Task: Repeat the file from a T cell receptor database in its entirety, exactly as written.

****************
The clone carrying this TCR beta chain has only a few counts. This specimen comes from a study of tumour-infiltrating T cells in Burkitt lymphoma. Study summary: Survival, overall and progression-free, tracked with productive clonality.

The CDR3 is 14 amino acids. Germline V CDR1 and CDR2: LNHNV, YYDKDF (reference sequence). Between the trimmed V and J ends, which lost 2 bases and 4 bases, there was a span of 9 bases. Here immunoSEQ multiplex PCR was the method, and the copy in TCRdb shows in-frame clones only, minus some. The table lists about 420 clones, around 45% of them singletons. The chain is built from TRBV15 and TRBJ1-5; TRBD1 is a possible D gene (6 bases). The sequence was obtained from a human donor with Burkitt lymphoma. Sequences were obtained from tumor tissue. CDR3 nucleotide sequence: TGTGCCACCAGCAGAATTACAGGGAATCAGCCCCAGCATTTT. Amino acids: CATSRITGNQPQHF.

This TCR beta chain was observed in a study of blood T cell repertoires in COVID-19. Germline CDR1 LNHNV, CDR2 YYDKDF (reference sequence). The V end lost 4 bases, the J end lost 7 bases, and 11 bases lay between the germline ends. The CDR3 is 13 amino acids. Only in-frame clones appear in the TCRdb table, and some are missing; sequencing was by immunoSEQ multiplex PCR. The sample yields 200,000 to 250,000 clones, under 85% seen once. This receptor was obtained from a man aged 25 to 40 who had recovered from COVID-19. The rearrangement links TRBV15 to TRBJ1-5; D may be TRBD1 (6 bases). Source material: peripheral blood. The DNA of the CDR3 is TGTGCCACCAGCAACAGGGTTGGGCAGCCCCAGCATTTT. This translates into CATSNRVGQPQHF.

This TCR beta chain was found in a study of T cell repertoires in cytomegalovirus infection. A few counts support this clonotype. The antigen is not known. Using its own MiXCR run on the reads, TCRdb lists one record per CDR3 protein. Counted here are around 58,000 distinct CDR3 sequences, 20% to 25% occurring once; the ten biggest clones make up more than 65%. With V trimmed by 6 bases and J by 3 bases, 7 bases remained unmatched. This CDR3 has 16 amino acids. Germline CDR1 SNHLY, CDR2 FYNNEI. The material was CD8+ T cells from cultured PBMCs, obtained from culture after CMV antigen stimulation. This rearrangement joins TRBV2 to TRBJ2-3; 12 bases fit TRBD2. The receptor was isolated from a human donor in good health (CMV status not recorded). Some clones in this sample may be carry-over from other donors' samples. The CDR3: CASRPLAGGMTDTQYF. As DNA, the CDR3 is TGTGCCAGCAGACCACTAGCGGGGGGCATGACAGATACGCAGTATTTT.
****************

The clone carrying this TCR beta chain has only a few counts. This specimen comes from a study of tumour-infiltrating T cells in Burkitt lymphoma. Study summary: Survival, overall and progression-free, tracked with productive clonality.

The CDR3 is 14 amino acids. Germline V CDR1 and CDR2: LNHNV, YYDKDF (reference sequence). Between the trimmed V and J ends, which lost 2 bases and 4 bases, there was a span of 9 bases. Here immunoSEQ multiplex PCR was the method, and the copy in TCRdb shows in-frame clones only, minus some. The table lists about 420 clones, around 45% of them singletons. The chain is built from TRBV15 and TRBJ1-5; TRBD1 is a possible D gene (6 bases). The sequence was obtained from a human donor with Burkitt lymphoma. Sequences were obtained from tumor tissue. CDR3 nucleotide sequence: TGTGCCACCAGCAGAATTACAGGGAATCAGCCCCAGCATTTT. Amino acids: CATSRITGNQPQHF.

This TCR beta chain was observed in a study of blood T cell repertoires in COVID-19. Germline CDR1 LNHNV, CDR2 YYDKDF (reference sequence). The V end lost 4 bases, the J end lost 7 bases, and 11 bases lay between the germline ends. The CDR3 is 13 amino acids. Only in-frame clones appear in the TCRdb table, and some are missing; sequencing was by immunoSEQ multiplex PCR. The sample yields 200,000 to 250,000 clones, under 85% seen once. This receptor was obtained from a man aged 25 to 40 who had recovered from COVID-19. The rearrangement links TRBV15 to TRBJ1-5; D may be TRBD1 (6 bases). Source material: peripheral blood. The DNA of the CDR3 is TGTGCCACCAGCAACAGGGTTGGGCAGCCCCAGCATTTT. This translates into CATSNRVGQPQHF.

This TCR beta chain was found in a study of T cell repertoires in cytomegalovirus infection. A few counts support this clonotype. The antigen is not known. Using its own MiXCR run on the reads, TCRdb lists one record per CDR3 protein. Counted here are around 58,000 distinct CDR3 sequences, 20% to 25% occurring once; the ten biggest clones make up more than 65%. With V trimmed by 6 bases and J by 3 bases, 7 bases remained unmatched. This CDR3 has 16 amino acids. Germline CDR1 SNHLY, CDR2 FYNNEI. The material was CD8+ T cells from cultured PBMCs, obtained from culture after CMV antigen stimulation. This rearrangement joins TRBV2 to TRBJ2-3; 12 bases fit TRBD2. The receptor was isolated from a human donor in good health (CMV status not recorded). Some clones in this sample may be carry-over from other donors' samples. The CDR3: CASRPLAGGMTDTQYF. As DNA, the CDR3 is TGTGCCAGCAGACCACTAGCGGGGGGCATGACAGATACGCAGTATTTT.